The Elephants in the Outbreak

By Rebecca Kreston | January 31, 2016 7:08 pm

They are considered the most noble creature to grace Earth. They have massive brains, complex forms of communication, the ingenuity for tool use, and the capacity to express emotions, including grief and empathy. Yet, as impressive as they are in size and majesty, elephants can still be felled by the most human of ailments: tuberculosis.

Tuberculosis is an infection that has been infecting humans for millennia, but it is also a promiscuous organism that can infect the lungs of many other mammals. The ability of humans to transmit this infection to domesticated animals with a hearty sneeze or cough that sprays droplets harboring the bug has been known since the 19th century. It is an infection that has “let its roots into all animal species,” both wild and domestic (1).

We have been aware of the ability of tuberculosis to infect elephants for millennia: a 2,000-year old Sanskrit treatise on veterinary medicine, the Hastăyurvĕda, makes mention of a pulmonary infection among these pachyderms similar to tuberculosis (TB)(2). A pandemic of the bug has also been tentatively implicated in the extinction of the elephants distant relative, the mastodon (Mammut americanum) as lesions characteristic of TB have been found in the ribs and the tarsal bones of the feet of mastodon specimens (2).

There are currently 446 captive elephants in North America distributed among zoos, circuses, private owners, and animal sanctuaries (3). Over 60 cases among various herds have been diagnosed and confirmed with a TB infection since 1983, when an American circus elephant fell ill (4). Since then, isolated outbreaks among elephants and their human handlers have materialized throughout the United States in an ongoing, low-intensity, nationwide epidemic of elephantine tuberculosis.

Diagnosing the infection in elephants is difficult. For starters, many tubercular elephants are asymptomatic, and in those that do express signs, symptoms tend to be vague: weight loss, exercise intolerance, coughing, and respiratory secretions. Furthermore, diagnosis of TB in an elephant is a challenge, requiring a bacterial culture of what is called a “trunk washing,” in which the trunk is flushed with saline and the fluid and mucus are discharged into a heavy duty one-gallon plastic bag once a day for three days. What is flushed out of the trunk is later cultured and grown in a laboratory to identify a TB infection. For elephants in captivity, trunk washings occur annually. Finally, conducting an epidemiological investigation into an outbreak can be hampered by the long latency of infection as well as the movement of elephants among various facilities and owners (5).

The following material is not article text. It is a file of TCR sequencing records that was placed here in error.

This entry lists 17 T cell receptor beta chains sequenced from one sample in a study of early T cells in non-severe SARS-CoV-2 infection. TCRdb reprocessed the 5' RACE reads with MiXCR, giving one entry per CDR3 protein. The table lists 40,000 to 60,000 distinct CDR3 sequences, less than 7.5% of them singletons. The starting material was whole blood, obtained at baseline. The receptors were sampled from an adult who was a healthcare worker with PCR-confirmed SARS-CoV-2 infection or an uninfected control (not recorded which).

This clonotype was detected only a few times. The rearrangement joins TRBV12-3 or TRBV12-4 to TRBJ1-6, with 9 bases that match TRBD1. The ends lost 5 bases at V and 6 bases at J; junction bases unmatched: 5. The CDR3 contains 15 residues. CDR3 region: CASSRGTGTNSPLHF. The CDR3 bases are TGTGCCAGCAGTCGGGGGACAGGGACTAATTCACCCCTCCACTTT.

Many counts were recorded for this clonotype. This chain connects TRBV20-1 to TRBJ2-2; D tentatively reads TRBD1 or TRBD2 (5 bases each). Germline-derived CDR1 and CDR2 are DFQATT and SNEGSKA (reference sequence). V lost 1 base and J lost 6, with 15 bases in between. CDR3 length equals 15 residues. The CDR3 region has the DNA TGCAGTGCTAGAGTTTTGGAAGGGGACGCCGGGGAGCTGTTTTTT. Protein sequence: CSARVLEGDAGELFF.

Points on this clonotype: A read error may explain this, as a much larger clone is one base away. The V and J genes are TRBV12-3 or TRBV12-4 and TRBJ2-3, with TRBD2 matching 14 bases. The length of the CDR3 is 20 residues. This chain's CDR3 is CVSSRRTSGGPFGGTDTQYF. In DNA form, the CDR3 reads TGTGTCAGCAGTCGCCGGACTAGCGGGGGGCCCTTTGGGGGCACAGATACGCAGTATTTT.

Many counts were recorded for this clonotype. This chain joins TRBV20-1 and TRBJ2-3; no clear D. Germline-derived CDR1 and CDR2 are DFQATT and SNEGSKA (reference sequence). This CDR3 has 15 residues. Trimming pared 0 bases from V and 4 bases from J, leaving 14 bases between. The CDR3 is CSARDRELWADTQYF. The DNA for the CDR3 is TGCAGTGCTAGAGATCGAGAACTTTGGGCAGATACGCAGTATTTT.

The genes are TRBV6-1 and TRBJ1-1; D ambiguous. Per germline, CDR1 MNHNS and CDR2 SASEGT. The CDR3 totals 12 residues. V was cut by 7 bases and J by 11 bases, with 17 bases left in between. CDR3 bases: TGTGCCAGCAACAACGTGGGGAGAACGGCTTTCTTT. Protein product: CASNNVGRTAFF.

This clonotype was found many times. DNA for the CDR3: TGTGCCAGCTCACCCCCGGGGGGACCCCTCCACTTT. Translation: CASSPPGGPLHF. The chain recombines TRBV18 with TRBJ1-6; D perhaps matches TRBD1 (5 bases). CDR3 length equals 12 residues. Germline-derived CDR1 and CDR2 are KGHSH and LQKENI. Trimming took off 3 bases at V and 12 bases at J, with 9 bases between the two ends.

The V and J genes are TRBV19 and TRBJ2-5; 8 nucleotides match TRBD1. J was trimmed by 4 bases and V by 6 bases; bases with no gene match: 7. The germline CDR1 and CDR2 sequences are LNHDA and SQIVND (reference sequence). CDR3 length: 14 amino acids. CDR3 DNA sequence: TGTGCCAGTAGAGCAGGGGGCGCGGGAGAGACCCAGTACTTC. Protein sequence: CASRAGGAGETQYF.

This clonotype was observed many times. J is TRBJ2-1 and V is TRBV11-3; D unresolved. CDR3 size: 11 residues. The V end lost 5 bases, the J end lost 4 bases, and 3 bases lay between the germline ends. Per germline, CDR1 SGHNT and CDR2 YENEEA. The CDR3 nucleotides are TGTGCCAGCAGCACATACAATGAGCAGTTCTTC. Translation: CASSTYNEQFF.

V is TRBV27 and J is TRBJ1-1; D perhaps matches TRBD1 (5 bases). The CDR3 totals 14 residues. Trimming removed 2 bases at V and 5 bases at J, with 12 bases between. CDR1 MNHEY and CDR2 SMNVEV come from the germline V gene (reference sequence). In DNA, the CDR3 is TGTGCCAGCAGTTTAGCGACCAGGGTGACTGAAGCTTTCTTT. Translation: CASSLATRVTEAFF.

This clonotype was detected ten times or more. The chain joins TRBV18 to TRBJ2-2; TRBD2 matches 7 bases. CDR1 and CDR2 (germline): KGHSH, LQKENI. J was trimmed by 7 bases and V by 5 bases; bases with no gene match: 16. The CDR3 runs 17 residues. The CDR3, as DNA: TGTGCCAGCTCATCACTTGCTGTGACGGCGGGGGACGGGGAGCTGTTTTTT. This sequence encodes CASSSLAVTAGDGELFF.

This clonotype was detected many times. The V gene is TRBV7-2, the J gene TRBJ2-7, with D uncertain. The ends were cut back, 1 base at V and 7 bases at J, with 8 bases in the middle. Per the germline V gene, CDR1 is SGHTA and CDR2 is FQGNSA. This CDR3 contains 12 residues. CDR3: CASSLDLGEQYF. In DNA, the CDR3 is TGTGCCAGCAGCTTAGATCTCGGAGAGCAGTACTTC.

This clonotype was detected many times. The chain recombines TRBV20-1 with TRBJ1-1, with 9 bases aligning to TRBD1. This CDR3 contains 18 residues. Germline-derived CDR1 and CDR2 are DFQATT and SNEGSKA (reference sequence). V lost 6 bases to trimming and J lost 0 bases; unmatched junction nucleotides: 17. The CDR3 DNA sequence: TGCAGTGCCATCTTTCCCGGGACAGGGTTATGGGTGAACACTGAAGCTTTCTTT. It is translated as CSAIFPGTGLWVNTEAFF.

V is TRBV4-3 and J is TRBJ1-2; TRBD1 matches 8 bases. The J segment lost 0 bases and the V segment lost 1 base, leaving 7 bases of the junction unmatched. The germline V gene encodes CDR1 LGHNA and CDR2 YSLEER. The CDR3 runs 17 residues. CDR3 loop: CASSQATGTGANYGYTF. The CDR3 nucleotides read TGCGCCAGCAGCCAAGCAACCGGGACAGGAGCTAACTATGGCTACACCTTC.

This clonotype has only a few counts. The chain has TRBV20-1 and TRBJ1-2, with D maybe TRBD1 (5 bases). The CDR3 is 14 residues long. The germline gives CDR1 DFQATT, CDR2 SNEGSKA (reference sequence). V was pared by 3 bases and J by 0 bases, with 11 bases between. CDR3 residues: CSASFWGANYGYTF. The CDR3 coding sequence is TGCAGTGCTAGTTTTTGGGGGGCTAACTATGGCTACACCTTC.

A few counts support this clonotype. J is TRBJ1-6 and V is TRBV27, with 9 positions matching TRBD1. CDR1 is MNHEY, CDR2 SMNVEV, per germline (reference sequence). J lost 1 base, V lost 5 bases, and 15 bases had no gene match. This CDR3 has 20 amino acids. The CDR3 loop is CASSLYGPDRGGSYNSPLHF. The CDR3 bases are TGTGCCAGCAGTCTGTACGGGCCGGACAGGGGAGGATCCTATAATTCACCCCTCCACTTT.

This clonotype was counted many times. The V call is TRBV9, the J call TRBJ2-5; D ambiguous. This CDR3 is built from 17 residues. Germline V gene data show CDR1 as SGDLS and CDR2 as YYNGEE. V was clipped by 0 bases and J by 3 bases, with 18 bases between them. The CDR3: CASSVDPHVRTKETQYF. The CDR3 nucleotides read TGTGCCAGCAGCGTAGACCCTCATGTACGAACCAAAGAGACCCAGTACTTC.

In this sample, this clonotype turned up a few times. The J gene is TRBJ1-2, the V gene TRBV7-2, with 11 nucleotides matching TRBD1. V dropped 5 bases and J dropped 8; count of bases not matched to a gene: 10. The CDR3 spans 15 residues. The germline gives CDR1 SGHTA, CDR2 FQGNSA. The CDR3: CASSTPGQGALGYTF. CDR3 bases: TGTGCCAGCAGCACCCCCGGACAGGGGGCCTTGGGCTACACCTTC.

In the case of the Portland, OR outbreak in May of 2013, the annual trunk washings of Rama, a 20-year old Asian elephant, came back positive. Shortly after, antibodies to TB were identified in Packy, Rama’s 51-year old father, strongly suggestive of an infection. Six months later, Packy’s trunk washings would eventually test positive and grow the bug. A full year later, in May 2014, Tusko, a 44-year old bull and former circus performer, tested positive by trunk washing. 

Packy, one of the elephants at the heart of the Oregon outbreak. Image: EncMstr. Click for source.

Approximately 118 possible human contacts of the three infected elephants were identified, consisting of various employees and volunteers that had been within the 8,300 square foot of their enclosure or within 15 feet of the eight elephants housed at the zoo in the past year. Of those, 96 people or 81% of those contacts were medically evaluated for the infection and a total of seven people were diagnosed with the latent, non-active form of TB. The major risk factor for transmission that was identified during this investigation was, not surprisingly, close and prolonged “interspecies contact” in the form of several hours spent indoors with an infected elephant.